Before we move on to our next feature and project (which we are VERY excited about!), we have one last shout out to Heather's wildly fun exhibition at Kinkead Contemporary. The photographer invited yours truly and a friend for a private portrait session and things got a little...scandalous. I can't say much, but a stuffed baboon, the Union Jack, and tequila were involved. We swiftly moved from more traditional-with-a-twist portraits, to daring, avant-garde shots. Check out the photos that were PG-13 enough to post below! Thanks to Heather and to Whitney for scanning and sending us the pictures! xo

Tuesday, August 25, 2009

Moore and More Portraits

Matt Moore is not only a friend of I Make Picture but a witty blogger in his own right! The Los Angeles-based comedian, writer, all around humorist (MM makes appearances at IO West and Upright Citizen's Brigade) created the weekly-updated Morning Light News, in which he takes oft-devastating real news stories and sarcastically looks for their "silver lining" in the spirit of The Onion or "The Daily Show" but with a decidedly original spin. Make sure to visit his blog often for a good laugh.

IMP was lucky enough to have Matt create another of our assignments (he also created an unforgettable UFO for #3: Out of This World). Below is his take on Assignment #7: Dress Me Up (see previous post for project information), a project designed after Heather Cantrell's recent collection of portrait photography at Kinkead Contemporary. Matt set up a table full of props near his Franklin Village apartment and invited passersby to pose with their choice(s). You have to give him props for that, no pun intended. Okay, pun VERY intended.

I've also included another adorable project from my old bestie, Anna Poston. Always gifted with art, Anna now uses her skills mainly as a wedding dress designer in Chicago, Illinois. She looked for inspiration at work when choosing a prop for the portraits she took her newly introduced beach volleyball teammates. Asking several young gentleman to pose with a tiara proved an interesting experiment in obvserving a little gender role playing. Come on, loved wearing it! It shows! Thanks again Matt and Anna!

Artist: Matt Moore
Assignment: Dress Me Up
Materials: clock, Union soldier's hat, christmas vest, 'Turbo' sunglasses, box camera, glove, home-made Simon and Garfunkel reel-to-reel

Artist: Anna Poston
Assignment: Dress Me Up
Materials: willing gentleman, camera, tiara

Friday, July 31, 2009

Assignment #7: Dress Me Up

Among my circle of friends, I'm notorious for using props in any photo taken of me. Case in point? See below. Sometimes it might simply be my drink. Other times I might make a prop out of a nearby stranger. If there's anything around (really, anything) I will put it on my head, hold it in front of my face, position it inappropriately, do nearly anything for a laugh or an interesting picture. I know I'm not alone in this and if you really consider it, we prop-users are likely pretty insecure in front of the camera. We use them because quite frankly, we're not 100% comfortable just being our regular-old (and might I add fabulous?) selves.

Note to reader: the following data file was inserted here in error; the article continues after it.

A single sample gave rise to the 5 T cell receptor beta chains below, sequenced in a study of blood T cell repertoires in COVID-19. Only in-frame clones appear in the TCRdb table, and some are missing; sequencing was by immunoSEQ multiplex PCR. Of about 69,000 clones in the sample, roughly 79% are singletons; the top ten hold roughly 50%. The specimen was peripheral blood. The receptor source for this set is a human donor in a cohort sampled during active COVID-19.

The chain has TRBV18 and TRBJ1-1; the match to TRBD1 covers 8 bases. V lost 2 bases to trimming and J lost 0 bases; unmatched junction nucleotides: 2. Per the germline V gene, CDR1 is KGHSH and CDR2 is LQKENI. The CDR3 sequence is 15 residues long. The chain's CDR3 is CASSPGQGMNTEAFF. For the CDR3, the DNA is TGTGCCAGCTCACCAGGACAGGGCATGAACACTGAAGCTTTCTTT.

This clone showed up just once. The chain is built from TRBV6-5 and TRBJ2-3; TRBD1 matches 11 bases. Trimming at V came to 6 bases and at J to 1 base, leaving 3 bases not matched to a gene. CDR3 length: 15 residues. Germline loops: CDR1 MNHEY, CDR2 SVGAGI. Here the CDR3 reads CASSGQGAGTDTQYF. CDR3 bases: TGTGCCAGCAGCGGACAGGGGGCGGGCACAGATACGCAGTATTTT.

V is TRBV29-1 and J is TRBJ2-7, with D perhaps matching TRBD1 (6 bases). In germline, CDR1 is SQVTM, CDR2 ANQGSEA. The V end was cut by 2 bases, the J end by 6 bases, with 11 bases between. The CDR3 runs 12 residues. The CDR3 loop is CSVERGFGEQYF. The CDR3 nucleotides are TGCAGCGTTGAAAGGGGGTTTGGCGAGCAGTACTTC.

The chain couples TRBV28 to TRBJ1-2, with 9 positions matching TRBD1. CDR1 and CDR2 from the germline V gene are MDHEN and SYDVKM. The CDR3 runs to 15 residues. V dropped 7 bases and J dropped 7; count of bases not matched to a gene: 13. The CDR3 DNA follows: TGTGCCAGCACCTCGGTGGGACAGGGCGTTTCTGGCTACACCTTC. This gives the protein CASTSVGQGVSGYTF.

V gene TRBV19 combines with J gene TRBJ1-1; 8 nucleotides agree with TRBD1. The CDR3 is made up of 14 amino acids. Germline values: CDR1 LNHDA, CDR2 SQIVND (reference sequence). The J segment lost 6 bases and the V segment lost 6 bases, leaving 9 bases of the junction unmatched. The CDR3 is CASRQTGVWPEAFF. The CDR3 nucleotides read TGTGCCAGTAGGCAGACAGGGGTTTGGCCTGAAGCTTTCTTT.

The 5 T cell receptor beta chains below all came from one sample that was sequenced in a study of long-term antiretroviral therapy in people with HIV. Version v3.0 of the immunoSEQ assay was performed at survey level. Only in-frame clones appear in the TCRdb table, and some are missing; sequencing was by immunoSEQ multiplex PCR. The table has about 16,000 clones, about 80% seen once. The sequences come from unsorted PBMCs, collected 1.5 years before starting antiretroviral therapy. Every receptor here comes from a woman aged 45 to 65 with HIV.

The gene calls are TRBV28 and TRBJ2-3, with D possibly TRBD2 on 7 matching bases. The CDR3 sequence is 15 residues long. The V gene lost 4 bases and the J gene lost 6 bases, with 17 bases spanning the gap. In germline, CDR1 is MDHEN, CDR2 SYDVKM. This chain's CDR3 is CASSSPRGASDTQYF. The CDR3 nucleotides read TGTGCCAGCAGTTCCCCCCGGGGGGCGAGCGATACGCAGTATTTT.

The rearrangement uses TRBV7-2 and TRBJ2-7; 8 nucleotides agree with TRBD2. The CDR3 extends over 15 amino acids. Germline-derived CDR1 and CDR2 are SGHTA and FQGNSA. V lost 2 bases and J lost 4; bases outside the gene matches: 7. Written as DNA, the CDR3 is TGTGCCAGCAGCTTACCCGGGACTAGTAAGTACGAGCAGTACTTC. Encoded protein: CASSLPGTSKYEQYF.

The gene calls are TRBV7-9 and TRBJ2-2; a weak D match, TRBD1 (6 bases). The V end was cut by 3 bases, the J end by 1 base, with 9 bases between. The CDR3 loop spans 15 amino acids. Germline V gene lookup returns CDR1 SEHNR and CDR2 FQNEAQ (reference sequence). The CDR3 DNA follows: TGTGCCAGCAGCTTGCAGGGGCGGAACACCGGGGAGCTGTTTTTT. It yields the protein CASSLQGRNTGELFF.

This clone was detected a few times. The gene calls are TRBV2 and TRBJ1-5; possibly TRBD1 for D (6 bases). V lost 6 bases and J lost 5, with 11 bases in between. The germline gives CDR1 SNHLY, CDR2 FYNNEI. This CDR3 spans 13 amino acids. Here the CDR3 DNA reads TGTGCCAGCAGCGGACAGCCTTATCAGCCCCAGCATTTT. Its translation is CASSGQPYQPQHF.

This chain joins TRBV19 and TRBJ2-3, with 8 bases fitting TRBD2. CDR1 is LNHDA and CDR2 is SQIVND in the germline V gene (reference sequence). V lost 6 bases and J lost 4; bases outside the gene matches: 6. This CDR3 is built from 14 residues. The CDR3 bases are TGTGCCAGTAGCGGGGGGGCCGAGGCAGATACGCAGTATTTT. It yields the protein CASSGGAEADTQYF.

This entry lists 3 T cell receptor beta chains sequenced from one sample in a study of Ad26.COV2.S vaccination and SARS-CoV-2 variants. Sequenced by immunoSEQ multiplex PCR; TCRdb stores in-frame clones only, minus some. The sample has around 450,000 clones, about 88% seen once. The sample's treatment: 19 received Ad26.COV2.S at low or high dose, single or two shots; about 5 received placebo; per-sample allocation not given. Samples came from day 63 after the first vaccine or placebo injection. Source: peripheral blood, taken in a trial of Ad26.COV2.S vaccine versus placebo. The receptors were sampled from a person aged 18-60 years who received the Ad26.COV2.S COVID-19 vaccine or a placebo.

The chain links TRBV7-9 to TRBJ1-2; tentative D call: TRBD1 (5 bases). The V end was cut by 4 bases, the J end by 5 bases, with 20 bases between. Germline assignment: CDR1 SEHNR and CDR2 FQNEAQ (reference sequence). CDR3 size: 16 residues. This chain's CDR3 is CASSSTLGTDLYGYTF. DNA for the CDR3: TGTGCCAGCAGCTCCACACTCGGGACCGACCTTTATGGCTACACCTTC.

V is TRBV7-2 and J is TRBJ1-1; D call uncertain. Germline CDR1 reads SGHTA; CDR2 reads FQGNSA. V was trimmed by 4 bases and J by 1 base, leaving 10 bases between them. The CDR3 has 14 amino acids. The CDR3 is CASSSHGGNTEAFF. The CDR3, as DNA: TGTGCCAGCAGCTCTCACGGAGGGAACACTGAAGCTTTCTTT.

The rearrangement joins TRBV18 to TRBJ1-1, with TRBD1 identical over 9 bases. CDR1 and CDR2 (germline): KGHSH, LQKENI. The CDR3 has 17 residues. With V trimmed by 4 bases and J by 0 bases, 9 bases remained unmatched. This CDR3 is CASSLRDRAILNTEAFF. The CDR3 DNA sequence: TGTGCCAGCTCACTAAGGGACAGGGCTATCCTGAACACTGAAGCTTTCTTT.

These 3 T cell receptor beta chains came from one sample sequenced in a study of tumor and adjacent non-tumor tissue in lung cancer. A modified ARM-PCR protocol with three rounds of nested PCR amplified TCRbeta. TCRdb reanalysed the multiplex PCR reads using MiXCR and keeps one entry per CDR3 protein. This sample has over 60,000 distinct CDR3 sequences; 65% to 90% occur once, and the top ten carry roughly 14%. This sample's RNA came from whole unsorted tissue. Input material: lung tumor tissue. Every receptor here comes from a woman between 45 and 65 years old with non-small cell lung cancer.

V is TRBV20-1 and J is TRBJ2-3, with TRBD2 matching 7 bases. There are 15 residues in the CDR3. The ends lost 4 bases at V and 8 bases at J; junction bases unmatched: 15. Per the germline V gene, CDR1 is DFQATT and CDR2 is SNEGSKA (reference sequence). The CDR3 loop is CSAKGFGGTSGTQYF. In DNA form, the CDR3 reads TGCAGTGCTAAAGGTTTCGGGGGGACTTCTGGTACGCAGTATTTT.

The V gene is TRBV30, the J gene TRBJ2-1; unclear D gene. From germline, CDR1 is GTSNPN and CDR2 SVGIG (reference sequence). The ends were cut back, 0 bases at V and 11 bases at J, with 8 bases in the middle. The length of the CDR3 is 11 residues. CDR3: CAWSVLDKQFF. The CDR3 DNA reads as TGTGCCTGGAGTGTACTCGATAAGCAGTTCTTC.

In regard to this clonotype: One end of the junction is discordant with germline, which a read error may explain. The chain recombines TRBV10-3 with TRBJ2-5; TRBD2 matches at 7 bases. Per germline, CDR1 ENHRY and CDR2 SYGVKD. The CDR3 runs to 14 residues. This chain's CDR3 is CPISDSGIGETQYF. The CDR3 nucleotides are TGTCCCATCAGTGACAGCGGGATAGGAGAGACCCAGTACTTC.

Cue the transition to discussing Heather Cantrell's new exhibition, A Study in Portraiture: Act 1, the subject of I Make Picture's most recent art feature. Click here to jump to our coverage of Heather's show. It is certainly interesting to note the transformation of Ms. Cantrell's subjects in front of her lens as they cling to the various props and costumes provided by the photographer as a means of appearing more dynamic in some way than they would appear without them. This sort-of social experiment inspired I Make Picture's latest assignment, one of our most fun and daring projects yet:

Assignment #7:
Using at least one prop, create a portrait of a person you hardly know.

Sound scary? Don't think of it that way! Look, Lydia Hyslop and I (of LadyGunn fame) tried it first to make sure you folks at home could handle it. Using a digital camera and various props including, but not limited to a fake mustache (LA cliche, I know), a wig, a flower, and a silver bowl and whisk. We used the breakfast spot where Lydia and I work as a location, and set up a make-shift studio in front of which we asked customers to pose with their choice of prop. Who knew so many people were dying to don a twirly brown mustache? Anyway, the project was a great excuse to step outside your comfort zone, to capture a feeling of a person whose personality you haven't yet discovered, and a fascinating exploration of other peoples' public insecurities or considerable lackthereof. So grab your camera and try it out. Send your results to Can't wait to see the pictures you make!

Here are the highlights of Lydia and my photo shoot. Thanks again for all my willing models, it was great to meet you!




Shannon Leigh & Steve


Artists: Ashley & Lydia
Assignment: Dress Me up
Materials: digital camera (and some Photoshop), funnel, apron, mustache, wig, whisk, bowl, carnation, helmet/goggles